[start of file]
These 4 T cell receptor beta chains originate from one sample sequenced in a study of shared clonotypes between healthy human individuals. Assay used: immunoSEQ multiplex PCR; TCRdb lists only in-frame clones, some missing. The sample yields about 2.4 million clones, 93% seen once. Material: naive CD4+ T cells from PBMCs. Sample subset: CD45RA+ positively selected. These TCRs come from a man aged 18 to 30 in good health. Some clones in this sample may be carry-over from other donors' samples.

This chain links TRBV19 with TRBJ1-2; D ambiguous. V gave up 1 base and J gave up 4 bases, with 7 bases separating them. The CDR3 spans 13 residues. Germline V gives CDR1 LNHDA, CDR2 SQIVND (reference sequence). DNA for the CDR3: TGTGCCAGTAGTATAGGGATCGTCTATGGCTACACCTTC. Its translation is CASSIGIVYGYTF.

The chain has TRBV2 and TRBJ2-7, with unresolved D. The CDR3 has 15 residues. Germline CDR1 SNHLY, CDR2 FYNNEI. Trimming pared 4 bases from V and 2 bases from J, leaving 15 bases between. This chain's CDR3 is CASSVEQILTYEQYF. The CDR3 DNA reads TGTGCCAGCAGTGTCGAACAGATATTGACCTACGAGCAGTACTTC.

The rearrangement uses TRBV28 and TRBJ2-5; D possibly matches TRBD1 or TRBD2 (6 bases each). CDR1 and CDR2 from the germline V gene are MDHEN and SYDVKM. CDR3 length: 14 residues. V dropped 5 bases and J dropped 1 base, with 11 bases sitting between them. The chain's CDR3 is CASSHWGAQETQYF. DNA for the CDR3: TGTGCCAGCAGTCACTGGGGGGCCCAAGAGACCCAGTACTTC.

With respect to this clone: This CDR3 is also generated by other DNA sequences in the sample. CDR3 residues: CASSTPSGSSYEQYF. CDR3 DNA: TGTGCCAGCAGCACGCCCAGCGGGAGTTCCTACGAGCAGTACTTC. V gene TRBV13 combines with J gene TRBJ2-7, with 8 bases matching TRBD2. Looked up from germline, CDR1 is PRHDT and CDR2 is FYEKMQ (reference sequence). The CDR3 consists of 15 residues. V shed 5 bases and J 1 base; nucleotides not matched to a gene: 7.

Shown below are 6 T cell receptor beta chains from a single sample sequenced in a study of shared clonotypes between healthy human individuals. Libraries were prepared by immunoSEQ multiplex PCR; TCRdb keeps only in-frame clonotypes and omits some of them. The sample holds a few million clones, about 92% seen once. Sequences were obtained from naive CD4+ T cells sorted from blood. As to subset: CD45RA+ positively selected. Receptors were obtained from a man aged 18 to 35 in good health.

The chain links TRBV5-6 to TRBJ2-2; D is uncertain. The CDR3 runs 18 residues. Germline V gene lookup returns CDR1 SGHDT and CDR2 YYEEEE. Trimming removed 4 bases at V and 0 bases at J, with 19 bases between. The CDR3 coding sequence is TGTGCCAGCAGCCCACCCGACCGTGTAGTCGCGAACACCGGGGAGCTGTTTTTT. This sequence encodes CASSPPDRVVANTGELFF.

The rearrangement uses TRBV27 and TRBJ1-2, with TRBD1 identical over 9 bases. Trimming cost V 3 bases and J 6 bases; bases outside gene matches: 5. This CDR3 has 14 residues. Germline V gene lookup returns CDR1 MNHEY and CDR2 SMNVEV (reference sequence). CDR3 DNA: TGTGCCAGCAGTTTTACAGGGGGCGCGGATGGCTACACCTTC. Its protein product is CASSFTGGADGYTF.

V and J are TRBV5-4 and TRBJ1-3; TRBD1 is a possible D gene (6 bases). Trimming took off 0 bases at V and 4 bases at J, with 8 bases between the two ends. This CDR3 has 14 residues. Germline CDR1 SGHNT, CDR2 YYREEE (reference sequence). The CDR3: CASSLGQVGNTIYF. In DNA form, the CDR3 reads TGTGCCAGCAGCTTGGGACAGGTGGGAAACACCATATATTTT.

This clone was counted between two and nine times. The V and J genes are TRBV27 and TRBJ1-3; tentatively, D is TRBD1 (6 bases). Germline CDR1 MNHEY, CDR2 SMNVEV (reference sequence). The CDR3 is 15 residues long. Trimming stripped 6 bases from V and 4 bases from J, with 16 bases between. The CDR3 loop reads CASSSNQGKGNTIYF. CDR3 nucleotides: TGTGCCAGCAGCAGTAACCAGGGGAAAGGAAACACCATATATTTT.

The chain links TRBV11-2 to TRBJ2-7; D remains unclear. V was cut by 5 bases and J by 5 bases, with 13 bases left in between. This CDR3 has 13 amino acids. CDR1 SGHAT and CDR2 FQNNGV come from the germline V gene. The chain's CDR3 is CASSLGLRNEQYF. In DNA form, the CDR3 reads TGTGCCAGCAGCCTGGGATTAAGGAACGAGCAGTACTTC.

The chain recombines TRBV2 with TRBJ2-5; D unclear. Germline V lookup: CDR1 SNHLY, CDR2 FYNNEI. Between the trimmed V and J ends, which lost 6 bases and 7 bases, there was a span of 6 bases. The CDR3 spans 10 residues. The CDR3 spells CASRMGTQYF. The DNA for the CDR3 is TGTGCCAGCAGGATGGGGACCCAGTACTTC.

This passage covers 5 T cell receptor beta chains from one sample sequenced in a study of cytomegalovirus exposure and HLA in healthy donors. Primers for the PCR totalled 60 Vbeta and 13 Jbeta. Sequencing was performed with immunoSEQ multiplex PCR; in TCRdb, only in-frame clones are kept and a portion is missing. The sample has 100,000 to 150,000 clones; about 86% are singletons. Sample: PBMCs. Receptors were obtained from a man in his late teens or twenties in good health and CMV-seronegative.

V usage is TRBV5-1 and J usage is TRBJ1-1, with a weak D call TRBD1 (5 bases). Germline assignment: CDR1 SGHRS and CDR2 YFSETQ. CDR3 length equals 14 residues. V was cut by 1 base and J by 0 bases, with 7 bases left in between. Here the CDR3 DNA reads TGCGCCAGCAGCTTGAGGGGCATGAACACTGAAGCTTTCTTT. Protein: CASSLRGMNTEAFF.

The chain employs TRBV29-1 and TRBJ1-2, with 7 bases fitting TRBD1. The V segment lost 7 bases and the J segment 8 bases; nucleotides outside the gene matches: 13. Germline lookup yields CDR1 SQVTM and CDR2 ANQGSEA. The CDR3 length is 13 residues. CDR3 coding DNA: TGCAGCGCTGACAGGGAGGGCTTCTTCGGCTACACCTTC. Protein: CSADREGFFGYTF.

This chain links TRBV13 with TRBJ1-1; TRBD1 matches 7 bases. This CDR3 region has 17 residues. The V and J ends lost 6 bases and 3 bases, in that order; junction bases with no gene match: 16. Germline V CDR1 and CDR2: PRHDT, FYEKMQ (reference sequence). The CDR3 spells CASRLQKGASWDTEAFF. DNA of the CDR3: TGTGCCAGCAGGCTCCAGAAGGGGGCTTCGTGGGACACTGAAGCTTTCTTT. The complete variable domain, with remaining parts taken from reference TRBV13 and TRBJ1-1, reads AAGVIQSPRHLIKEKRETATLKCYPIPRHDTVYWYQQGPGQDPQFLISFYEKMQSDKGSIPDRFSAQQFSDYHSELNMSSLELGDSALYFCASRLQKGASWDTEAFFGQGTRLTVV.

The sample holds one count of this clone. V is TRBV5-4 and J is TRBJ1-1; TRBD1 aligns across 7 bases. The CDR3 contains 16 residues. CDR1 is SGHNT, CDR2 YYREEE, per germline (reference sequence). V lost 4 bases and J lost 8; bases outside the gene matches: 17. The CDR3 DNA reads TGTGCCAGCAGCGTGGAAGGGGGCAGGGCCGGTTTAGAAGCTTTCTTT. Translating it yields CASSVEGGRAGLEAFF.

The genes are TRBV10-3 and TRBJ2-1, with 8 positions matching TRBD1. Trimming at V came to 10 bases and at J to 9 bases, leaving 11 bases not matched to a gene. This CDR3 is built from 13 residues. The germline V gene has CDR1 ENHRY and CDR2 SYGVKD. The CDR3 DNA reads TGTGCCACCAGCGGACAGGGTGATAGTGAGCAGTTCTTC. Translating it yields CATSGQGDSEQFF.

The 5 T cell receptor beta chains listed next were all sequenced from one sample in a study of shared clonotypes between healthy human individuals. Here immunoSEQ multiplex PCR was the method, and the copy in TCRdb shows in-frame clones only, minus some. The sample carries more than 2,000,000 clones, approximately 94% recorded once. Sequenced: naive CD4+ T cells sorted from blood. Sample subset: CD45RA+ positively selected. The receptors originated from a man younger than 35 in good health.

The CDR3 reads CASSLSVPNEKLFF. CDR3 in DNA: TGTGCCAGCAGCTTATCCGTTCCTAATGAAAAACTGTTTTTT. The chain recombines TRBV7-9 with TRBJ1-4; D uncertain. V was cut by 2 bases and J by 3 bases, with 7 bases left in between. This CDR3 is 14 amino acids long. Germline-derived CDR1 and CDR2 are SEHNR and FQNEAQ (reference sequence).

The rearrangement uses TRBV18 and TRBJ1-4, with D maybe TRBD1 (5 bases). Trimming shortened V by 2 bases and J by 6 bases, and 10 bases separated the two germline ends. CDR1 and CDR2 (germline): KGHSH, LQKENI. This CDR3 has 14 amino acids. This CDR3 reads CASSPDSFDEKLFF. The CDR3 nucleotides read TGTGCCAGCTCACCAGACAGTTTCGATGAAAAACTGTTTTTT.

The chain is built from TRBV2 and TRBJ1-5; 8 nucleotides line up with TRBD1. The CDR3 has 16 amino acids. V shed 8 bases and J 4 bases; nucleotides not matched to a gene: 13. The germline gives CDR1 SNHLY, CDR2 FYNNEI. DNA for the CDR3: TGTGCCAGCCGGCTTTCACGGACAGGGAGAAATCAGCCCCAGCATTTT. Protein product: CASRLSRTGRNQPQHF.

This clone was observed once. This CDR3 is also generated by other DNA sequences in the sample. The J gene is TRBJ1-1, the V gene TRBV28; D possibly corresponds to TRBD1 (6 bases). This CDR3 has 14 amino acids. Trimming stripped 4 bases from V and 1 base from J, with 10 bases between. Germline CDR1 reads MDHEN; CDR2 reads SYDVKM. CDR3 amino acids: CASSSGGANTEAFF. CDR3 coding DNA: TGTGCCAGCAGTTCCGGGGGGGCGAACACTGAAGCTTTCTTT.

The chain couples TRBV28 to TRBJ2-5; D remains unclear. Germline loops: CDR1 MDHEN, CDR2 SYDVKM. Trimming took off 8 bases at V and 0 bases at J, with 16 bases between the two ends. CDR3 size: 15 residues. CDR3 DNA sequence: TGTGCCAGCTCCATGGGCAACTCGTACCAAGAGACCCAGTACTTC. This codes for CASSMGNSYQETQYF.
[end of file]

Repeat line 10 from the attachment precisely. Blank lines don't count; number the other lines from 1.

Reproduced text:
This clone was counted between two and nine times. The V and J genes are TRBV27 and TRBJ1-3; tentatively, D is TRBD1 (6 bases). Germline CDR1 MNHEY, CDR2 SMNVEV (reference sequence). The CDR3 is 15 residues long. Trimming stripped 6 bases from V and 4 bases from J, with 16 bases between. The CDR3 loop reads CASSSNQGKGNTIYF. CDR3 nucleotides: TGTGCCAGCAGCAGTAACCAGGGGAAAGGAAACACCATATATTTT.